Frank Chaloupka, PhD, has built his career as an economist on a commitment to rigorous research as the foundation of sound policy. Author of hundreds of publications in leading peer-reviewed journals, he has taken on some of the nation's most intractable health problems—smoking, drinking, drug use and obesity.
While Chaloupka is modest about his accomplishments, others tend to use superlatives in describing his landmark contributions. "In my judgment, Frank Chaloupka has been the most creative and socially productive economist working on tobacco-control issues over the past two decades," says Kenneth E. Warner, PhD, Avedis Donabedian Distinguished University Professor of Public Health at the University of Michigan School of Public Health.
Danny E. McGoldrick, vice president for research at the Campaign for Tobacco-Free Kids, says Chaloupka's work "contributed immensely to 47 states and the District of Columbia having passed more than 108 separate local, state and federal tobacco excise tax increases since 2000."
John A. Tauras, PhD, an economist and associate professor at the University of Illinois at Chicago whom Chaloupka has mentored, states flatly, "It is my firm belief that through his efforts, Frank Chaloupka is responsible for hundreds of thousands of lives saved worldwide."
From the lions in the field he has impressed, to the emerging scholars he has mentored, a common thread is apparent in their comments: Here is someone who has made a difference.
An economist by accident. Frank Chaloupka took his first economics course as a pre-med student because he had a social science requirement to fill and the class was conveniently scheduled. That chance decision was a game-changer. "The course was taught by a former state representative who showed me how theory could influence policy. I found those ideas more interesting than biochemistry," he says.
Chaloupka switched his major and looked for a mentor to help him use economic thinking to influence real-world decisions. Still interested in health, he was drawn to the work of Michael Grossman, PhD, at the City University of New York, considered by many the "father of health economics."
Grossman saw a leader in the making, "His 1988 PhD dissertation contained the first empirical application of the rational addiction theory developed by Nobel Laureate Gary Becker and Kevin Murphy. The research style in that paper, and in all of Frank's subsequent work, are models of applied economics in which carefully thought-out economic approaches to behavior by households and firms are used to inform important substantive and empirical problems, often of great public policy concern."
The two men have collaborated on numerous studies in the years since then.
After receiving his doctorate from City University of New York Graduate School, Chaloupka accepted a faculty position at the University of Illinois at Chicago, where he is now distinguished professor at the School of Public Health and the College of Business Administration. In addition to a longstanding funding relationship with the Robert Wood Johnson Foundation (RWJF), he has been funded by the National Cancer Institute, the Centers for Disease Control and Prevention (CDC), the Rockefeller Foundation and many others to conduct seminal tobacco-related research.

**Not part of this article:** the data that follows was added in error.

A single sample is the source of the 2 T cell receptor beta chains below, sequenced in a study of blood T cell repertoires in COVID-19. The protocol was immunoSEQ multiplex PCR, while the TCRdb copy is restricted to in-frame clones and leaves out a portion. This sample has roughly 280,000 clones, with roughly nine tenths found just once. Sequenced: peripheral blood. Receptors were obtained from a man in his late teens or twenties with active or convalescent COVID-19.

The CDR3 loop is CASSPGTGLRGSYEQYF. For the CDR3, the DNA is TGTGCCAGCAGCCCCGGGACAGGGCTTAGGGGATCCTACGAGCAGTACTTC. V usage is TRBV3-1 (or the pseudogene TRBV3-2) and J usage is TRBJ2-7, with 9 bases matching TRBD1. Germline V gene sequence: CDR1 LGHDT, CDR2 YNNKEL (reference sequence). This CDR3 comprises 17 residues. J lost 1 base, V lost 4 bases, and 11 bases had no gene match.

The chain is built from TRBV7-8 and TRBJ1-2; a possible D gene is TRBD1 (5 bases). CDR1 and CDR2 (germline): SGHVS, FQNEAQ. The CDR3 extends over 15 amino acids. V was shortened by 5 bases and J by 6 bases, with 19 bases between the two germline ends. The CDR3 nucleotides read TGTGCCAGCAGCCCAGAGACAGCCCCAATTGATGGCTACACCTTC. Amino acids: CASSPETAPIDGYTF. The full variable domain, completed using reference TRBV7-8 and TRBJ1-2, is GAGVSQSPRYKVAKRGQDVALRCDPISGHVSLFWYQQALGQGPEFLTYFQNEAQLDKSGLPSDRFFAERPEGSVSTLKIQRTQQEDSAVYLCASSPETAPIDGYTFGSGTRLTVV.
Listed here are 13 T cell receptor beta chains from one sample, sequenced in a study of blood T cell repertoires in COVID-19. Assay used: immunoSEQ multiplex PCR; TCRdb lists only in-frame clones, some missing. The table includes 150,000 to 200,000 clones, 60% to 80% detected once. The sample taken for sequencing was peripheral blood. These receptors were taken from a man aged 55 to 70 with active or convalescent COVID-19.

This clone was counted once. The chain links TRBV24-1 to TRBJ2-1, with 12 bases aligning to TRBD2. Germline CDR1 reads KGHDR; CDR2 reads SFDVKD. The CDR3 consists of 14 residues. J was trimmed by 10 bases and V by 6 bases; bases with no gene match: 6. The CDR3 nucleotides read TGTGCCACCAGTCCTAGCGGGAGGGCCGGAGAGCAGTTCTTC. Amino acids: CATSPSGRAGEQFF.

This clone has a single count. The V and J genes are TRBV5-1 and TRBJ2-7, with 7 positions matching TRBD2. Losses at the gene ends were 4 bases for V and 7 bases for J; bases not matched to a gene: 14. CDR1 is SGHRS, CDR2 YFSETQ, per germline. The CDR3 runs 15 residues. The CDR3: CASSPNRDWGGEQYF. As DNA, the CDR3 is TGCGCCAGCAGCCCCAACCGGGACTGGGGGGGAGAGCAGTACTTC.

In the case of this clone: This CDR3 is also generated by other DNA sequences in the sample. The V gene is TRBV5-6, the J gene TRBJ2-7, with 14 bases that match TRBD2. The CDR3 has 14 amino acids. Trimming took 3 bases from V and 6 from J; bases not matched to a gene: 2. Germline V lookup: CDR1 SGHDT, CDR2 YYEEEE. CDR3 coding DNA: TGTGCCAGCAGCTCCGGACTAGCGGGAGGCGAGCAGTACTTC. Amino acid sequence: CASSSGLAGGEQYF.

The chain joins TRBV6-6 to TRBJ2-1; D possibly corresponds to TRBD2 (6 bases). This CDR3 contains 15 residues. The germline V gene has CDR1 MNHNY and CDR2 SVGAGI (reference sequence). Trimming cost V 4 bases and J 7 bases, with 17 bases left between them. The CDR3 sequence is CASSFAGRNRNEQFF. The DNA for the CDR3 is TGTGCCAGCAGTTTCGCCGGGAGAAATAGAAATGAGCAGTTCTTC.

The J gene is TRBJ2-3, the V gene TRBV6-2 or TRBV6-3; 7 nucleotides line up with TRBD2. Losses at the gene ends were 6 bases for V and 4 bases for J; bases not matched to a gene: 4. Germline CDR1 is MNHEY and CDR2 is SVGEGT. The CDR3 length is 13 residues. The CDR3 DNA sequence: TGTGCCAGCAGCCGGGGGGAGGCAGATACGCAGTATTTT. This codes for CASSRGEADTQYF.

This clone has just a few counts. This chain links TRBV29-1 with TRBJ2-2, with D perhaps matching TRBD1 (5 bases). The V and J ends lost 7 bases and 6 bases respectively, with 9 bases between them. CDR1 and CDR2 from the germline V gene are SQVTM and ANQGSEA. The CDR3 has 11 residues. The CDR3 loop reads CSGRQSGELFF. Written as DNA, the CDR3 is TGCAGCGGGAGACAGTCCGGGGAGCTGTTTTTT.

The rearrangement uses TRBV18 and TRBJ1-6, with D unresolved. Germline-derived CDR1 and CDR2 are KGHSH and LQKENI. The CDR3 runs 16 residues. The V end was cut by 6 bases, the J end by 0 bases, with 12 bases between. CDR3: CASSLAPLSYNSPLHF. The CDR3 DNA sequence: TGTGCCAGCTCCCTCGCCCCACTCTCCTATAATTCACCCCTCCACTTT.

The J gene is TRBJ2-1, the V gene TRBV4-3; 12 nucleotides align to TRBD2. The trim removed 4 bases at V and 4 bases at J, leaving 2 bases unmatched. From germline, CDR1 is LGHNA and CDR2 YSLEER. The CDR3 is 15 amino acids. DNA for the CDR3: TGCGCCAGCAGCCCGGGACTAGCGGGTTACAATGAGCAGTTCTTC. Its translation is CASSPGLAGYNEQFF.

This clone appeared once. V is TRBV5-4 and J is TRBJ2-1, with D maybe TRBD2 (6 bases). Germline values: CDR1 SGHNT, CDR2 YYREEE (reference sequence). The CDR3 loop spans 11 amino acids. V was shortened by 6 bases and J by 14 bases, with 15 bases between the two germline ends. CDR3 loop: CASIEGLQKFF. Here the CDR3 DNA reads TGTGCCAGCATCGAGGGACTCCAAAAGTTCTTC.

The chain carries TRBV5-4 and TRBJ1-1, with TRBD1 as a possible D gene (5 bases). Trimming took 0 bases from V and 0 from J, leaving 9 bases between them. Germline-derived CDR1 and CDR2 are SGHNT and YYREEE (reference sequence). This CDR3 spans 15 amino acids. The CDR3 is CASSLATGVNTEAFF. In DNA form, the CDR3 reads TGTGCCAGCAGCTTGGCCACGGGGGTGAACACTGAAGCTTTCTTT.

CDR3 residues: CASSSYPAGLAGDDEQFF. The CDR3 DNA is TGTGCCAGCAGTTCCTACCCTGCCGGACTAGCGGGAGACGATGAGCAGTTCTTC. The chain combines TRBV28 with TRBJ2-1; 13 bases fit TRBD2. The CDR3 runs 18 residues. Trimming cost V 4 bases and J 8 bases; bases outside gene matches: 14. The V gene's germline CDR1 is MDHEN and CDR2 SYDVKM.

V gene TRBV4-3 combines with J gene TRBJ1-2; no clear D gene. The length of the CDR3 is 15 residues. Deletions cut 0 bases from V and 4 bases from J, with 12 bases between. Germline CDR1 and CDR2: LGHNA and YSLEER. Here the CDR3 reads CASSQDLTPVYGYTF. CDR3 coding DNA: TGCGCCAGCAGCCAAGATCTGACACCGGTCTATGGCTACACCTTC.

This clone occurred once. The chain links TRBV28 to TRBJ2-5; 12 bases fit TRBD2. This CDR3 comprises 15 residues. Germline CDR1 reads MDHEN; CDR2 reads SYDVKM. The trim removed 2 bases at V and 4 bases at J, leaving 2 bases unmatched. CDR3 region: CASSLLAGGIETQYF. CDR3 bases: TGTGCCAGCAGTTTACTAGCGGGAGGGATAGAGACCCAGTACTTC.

Making the connection with RWJF. RWJF's decision in the early 1990s to focus a significant portion of its grantmaking on reducing substance abuse came just as Chaloupka was starting his career. The timing worked well for them both.
Chaloupka was a researcher with two of RWJF's national programs, Tobacco Policy Research and Evaluation (see Program Results Report) and Substance Abuse Policy Research (also see Program Results Report) when he caught the attention of RWJF's Senior Scientist C. Tracy Orleans, PhD, and Research & Evaluation Vice President James R. Knickman, PhD (now the president of the New York State Health Foundation).
In 1996, when RWJF decided to launch Bridging the Gap: Research Informing Practice and Policy, Orleans reached out to Chaloupka and Lloyd Johnston to help design and co-direct the program. "As a team they brought unparalleled qualifications to lead this program," says Orleans. "Lloyd drew from his outstanding long-term leadership of the National Institute on Drug Abuse (NIDA)-funded Monitoring the Future survey of youth alcohol, drug and tobacco use, and Frank brought superb organizational skills and an outstanding ability to conceptualize and analyze multi-level policy interventions. Both had a strong commitment to mentoring the next generation of substance use policy researchers."
Bridging the Gap initially focused on determining the effect of laws and policies on youth substance use. "When we started Bridging the Gap, we had data showing how drug use among kids was changing," says Orleans. "But no one was monitoring the drivers of those changes and especially the policies that might have prompted them."
To fill that gap, Chaloupka, Johnston and their colleagues collected and analyzed data at the student, school, community and state levels, and concluded that:
- Increasing cigarette prices reduces the uptake of smoking by youth.
- Tobacco marketing in retail outlets increases smoking among adolescents.
- Increasing alcohol prices reduces the uptake of drinking among young adults.
- Zero-tolerance laws targeting underage drinking and driving reduce youth drinking and driving but have no impact on youth drinking.
- Drug testing in schools does not have a significant impact on student drug use.
Matthew Myers, president of the Campaign for Tobacco Free Kids, knows that community activists and public officials need the solid evidence behind those kinds of findings to counter attacks from tobacco companies. "One of the things I liked best about Frank and the entire Bridging the Gap team is that they were absolutely committed to first-rate, unbiased research," says Myers. "We used their data to be sure that the policies we advocated in communities were evidence-based."